Bernard Aaron Galler

Born 1928, Chicago, Ill.; significant contributor to early programming language development and, as key leader in computer organizations, provided direction to the academic and industrial field; with Bruce Arden and Robert Graham, developed the programming language ALAD -- Michigan Algorithm Decoder -- a "take-off" on the international language Algol.

Education: BS, University of Chicago, 1947; MA, University of California at Los Angeles, 1949; PhD, mathematical logic, University of Chicago, 1955.

Professional Experience: faculty member, University of Michigan, 1955-present; president, ACM, 1968-1970; founding editor-in-chief, AMPS Annals of the History of Computing, 1979; CSNET Executive Committee, 1988-1989.

Honors and Awards: ACM Distinguished Service Award, 1980; AFIPS Distinguished Service Award, 1984.

Early computer scientist responsible for the Michigan Algorithmic Decoder (MAD) which, for a period, was the most commonly used language system on IBM large-scale machines.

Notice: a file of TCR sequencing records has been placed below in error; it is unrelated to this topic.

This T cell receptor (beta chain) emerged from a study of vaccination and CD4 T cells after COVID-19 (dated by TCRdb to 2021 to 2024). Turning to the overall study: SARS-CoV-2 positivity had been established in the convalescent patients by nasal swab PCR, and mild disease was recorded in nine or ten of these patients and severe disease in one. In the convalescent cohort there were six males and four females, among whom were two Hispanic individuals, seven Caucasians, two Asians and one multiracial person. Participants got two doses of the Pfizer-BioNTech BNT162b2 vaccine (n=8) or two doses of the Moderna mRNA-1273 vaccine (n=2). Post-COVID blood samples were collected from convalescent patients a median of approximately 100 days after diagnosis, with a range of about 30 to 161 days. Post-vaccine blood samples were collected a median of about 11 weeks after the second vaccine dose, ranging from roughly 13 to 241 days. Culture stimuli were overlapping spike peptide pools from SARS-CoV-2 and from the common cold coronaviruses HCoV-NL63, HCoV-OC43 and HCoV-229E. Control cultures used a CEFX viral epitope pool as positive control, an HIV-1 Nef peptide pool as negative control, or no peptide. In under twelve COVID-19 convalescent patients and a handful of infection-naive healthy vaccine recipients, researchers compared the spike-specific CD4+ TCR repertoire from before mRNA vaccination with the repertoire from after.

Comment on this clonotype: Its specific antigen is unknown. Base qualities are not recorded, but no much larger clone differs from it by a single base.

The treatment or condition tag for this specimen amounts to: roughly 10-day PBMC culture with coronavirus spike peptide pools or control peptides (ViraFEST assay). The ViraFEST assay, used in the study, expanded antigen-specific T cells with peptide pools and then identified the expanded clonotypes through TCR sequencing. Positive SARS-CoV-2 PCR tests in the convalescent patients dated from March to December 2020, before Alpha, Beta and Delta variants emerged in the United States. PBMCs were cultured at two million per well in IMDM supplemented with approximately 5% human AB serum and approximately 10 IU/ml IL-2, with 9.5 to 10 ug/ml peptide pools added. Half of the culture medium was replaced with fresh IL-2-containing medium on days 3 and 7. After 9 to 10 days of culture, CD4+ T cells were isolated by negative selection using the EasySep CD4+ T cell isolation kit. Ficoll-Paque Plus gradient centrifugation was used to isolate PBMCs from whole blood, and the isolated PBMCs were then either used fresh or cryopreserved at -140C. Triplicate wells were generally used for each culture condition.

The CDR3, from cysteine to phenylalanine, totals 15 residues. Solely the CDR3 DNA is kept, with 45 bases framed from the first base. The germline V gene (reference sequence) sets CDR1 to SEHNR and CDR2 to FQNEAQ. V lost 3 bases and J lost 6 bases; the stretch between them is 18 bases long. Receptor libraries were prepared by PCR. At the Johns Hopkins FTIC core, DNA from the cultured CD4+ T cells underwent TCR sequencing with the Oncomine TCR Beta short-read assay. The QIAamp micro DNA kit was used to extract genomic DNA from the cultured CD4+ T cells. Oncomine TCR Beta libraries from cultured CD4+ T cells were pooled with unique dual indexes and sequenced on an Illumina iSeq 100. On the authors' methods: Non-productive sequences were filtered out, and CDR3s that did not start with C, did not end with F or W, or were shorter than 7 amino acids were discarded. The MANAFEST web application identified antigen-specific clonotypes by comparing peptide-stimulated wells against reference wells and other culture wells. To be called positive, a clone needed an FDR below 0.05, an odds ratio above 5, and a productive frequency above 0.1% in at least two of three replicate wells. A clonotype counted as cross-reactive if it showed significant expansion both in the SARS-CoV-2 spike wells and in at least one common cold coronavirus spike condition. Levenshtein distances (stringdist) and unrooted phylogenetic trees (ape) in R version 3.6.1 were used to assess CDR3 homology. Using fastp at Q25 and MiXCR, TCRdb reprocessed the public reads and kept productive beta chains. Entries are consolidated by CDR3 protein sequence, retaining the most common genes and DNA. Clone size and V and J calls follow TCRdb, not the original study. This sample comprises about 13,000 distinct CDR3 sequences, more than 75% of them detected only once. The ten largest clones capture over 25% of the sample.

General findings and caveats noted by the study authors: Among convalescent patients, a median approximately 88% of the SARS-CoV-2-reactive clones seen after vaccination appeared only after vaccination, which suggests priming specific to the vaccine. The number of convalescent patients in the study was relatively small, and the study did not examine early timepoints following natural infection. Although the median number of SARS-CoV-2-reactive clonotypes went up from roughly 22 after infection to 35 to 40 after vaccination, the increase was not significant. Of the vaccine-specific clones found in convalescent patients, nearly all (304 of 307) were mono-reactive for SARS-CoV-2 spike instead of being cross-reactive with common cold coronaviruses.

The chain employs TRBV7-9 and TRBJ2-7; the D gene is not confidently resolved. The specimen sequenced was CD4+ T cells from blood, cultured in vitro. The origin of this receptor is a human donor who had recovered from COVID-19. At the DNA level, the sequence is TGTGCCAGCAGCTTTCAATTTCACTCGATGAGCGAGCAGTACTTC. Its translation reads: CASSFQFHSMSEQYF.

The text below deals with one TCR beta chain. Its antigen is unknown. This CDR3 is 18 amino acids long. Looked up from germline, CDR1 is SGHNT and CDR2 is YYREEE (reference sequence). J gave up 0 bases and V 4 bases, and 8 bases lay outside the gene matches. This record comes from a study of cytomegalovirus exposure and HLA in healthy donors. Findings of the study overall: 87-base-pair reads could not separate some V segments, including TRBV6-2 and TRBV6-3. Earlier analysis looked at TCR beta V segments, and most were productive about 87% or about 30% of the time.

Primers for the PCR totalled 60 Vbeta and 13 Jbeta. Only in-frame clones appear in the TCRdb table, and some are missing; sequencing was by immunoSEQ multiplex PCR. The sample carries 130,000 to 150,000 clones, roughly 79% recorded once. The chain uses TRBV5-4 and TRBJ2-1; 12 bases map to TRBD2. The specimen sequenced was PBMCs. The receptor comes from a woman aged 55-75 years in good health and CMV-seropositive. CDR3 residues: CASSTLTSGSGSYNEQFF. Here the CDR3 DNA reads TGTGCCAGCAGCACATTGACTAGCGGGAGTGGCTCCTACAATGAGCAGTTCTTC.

QUOTATION

Regarding contents of theses: "Don't evaluate your own work, other people will do that!"

BIBLIOGRAPHY

Significant Publications

Galler, B. A., The Language of Computers, McGraw-Hill, New York, 1962.

Galler, B. A., and A. J.. Perlis, A View of Programming Languages, Addison-Wesley, Reading, Mass., 1970.

UPDATES

Bernie Galler died September 4, 2006 (MRW, 2012)

Bernie was the founding Editor-in-Chief of the journal Annals of the History of Computing. (MRW, 2013)

PDF version

Original content Copyright © 1995 by the Institute of Electrical and Electronics Engineers Inc.
New content Copyright © 2013-2015 by the IEEE Computer Society and the Institute of Electrical and Electronics Engineers Inc.
All rights reserved. This material may not be reproduced or redistributed without the express written permission of the copyright holder.